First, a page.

Almost a week has now passed since I sat silently alone in an incipient Madrileño dawn to absorb the biggest prize fight of a generation. My solitude was a function of the general indifference the average Spaniard feels towards the sweet science: particularly bouts that take place at 6am on a Sunday morning. The silence derived from a mortal fear of waking a sleeping six month old in the adjoining room, coupled with an even greater dread of being subjected to hours of the most partisan and ill-informed pro-Pacquiao rhetoric this side of General Santos City. The Spanish may not know much about boxing, but in the past few months they have become extremely well-versed in the established Manny equals good, Floyd equals evil narrative.
Such dichotomies, forced or otherwise, are nothing new in an individual sport unable to rely upon the rabid tribal allegiances of team sports for its lifeblood. But since boxing began its slow slide out of the mainstream consciousness, right around the time the Four Kings entered their twilight and Tyson imploded, the rise of contrived polarity as a marketing tool has gathered pace.
Sport is drama and, like all good theatre, the success of the storyline is dependent upon the audience connecting with the portrayal of a character and his foe. It is largely irrelevant what emotion forges this connection – love, empathy, loathing, awe, whatever. All that matters is that enough people feel enough of something to want to watch an athlete in the boxing ring, or on the tennis court, or on the golf course etc. over and over again.
Floyd Mayweather made life easy for the boxing screenwriters when he arrived on the scene tailor-made for the role of the despicable devil. The arrogance, profanity, offensive pecuniary extravagance and, especially, the domestic abuse convictions, demanded he play the bad guy. Yet, there were signs in the build-up and aftermath of this, his 48th outing, that he has tired of being so negatively typecast.
There was precious little bombast or provocation from Mayweather this time around: it simply wasn’t necessary to sell the tickets. Despite his wealth and undoubtedly extensive wardrobe, even Floyd must be running low on headgear after the number of hats he took off to acknowledge the tough competitor he was scheduled to face, every time someone sought his views on Manny.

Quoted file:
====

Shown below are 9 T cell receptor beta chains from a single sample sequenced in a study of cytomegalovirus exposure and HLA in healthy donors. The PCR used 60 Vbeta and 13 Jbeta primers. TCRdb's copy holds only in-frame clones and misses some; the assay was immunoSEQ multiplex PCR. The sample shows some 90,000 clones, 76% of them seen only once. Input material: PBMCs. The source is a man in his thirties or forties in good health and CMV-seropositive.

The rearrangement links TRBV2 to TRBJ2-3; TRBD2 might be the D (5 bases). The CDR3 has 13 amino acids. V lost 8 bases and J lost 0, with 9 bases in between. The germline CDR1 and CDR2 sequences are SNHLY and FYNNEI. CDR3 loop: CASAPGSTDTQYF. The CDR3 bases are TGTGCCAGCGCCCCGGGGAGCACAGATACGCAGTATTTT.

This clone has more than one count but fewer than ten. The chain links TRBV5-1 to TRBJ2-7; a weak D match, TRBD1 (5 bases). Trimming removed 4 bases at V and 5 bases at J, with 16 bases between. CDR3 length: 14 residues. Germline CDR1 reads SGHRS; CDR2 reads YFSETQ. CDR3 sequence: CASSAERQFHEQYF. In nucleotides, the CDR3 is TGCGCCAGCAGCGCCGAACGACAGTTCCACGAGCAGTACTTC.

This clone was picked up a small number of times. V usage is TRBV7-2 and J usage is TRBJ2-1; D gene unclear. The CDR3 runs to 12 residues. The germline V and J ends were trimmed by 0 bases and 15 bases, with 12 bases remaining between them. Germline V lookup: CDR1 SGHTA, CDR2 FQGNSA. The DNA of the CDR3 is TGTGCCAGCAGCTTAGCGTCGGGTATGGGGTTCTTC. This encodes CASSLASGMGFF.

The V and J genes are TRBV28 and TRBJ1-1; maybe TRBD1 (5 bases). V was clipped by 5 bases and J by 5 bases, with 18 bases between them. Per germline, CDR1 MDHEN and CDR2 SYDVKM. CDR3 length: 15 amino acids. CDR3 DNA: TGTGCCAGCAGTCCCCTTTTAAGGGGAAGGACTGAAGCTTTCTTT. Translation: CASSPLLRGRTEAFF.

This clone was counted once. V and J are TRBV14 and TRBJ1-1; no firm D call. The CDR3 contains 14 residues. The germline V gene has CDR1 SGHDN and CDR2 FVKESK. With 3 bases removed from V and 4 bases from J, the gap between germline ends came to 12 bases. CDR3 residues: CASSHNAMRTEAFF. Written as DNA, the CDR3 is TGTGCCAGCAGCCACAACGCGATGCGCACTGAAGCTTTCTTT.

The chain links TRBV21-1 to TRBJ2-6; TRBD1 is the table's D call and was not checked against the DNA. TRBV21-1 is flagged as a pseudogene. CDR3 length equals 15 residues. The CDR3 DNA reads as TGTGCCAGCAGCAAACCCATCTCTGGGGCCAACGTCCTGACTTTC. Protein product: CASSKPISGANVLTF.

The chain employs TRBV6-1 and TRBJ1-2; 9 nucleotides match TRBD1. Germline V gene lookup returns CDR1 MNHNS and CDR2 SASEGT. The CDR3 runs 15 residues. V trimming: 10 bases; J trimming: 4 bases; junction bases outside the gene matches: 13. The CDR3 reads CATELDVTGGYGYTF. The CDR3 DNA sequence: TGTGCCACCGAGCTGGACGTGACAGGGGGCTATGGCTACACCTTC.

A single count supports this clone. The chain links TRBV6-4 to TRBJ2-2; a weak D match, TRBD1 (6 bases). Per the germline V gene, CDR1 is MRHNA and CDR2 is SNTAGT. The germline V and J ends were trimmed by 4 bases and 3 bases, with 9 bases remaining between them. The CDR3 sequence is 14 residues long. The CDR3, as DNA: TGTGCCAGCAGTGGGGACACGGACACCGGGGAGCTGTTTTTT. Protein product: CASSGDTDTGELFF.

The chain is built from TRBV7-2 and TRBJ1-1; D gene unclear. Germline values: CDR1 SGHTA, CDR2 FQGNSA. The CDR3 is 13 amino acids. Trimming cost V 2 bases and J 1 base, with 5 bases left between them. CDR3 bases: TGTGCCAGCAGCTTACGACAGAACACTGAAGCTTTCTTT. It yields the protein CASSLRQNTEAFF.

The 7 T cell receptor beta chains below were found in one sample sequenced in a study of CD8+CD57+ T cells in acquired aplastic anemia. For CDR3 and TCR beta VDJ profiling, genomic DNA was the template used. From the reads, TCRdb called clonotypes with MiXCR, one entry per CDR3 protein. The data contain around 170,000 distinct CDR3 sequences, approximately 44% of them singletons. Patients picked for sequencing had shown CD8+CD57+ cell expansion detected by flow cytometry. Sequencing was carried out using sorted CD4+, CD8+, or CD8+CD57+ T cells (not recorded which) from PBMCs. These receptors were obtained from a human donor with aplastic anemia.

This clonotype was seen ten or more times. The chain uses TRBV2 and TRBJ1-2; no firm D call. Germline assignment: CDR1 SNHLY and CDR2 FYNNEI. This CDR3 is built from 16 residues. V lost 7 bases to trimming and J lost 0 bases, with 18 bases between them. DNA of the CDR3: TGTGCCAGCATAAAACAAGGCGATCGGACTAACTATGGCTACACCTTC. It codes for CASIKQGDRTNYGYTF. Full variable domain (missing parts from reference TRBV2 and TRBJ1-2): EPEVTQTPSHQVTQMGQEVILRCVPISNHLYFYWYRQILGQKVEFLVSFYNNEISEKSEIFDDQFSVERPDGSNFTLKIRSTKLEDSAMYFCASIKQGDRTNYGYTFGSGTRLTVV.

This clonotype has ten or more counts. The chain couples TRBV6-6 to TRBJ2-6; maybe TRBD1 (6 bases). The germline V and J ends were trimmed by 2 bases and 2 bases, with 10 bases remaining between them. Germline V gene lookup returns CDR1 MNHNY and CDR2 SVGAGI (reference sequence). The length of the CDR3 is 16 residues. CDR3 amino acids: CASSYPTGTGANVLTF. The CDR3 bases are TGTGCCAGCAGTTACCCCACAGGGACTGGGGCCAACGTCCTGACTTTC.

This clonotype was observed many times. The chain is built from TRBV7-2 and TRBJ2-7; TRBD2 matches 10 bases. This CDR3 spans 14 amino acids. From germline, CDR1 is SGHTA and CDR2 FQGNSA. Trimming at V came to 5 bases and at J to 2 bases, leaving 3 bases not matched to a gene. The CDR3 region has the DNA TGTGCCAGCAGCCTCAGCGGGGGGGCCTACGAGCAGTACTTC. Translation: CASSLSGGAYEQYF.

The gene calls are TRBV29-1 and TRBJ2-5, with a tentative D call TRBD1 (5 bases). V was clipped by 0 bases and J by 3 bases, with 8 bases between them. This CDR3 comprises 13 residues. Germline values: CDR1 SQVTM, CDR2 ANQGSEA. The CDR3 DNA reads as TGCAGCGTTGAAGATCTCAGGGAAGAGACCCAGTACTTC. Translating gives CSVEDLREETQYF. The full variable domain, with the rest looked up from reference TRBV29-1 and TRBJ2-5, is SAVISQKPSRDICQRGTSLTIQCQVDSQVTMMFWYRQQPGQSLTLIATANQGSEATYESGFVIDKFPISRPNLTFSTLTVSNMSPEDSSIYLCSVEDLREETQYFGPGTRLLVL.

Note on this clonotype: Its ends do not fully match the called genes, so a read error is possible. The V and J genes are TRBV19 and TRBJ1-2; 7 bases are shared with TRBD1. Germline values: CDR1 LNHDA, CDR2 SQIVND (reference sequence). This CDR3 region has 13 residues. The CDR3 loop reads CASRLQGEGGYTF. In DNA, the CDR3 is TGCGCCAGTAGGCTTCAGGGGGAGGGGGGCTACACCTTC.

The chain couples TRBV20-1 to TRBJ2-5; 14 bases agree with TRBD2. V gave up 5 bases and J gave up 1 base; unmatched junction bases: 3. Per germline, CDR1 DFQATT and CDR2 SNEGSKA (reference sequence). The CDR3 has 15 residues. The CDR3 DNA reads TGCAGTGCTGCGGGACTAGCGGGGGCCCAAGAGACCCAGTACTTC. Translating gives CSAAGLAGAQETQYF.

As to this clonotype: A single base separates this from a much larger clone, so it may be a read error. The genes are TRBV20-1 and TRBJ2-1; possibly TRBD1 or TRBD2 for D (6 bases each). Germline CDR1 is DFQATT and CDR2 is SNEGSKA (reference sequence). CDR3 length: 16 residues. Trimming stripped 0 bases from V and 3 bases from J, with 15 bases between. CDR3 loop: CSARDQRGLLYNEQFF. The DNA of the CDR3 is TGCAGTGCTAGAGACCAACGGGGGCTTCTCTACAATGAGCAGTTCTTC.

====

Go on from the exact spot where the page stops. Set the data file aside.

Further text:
But a mega fight is not just an opportunity for the two main protagonists to cement legacies and line pockets, it is also the moment that every scribe and commentator, from the distinguished to the two-bit, looks to make a name for themselves.
In an era in which journalistic success is increasingly defined by the quantity of clicks, shares and comments a writer can generate, a moral-high-ground piece detailing Mayweather’s crimes and articulating why he must be shunned and hated is a guaranteed winner. And while some will argue it unfair to continue digging up the murky past of a man who was judged by a jury of his peers and served his time five years ago, many more believe you lose the right to decide what is fair the instant you physically assault a woman. For obvious reasons it is an emotive and highly charged debate.
It seemed, however, that a relatively subdued Mayweather was irked by more than just the determination to forever define him, first and foremost, as a woman beater. With the vast majority of the coverage adhering so strictly to the preordained narrative of the Money v Pacman rivalry, the Filipino was largely granted a free pass by the media hordes. The Angel’s tricky questions tended to be left unasked and this apparent hypocrisy was clearly not lost on the Devil.
Mr Pacquiao, as an elected representative of your people, how do you feel about spending so much time away from your constituency on personal non-political related matters? Mr Pacquiao, are you going to pay the $93 million in unpaid taxes that the US and Philippine governments are claiming from you? Mr Pacquiao, in a country in which a new case of HIV is diagnosed every three hours, how can you still preach against the use of contraception? Mr Pacquiao, why are you so against equal rights for homosexuals? Four questions you will never hear in a Manny Pacquiao press conference.
But this is the game and Floyd knows it. He has played it, and miked it, for almost twenty years and, with millions tuning in to every fight in the hope of seeing him bloodied and unconscious on the canvas floor, being the asshole has made him wealthy beyond his wildest dreams. It is a little late to start getting so sensitive about it now.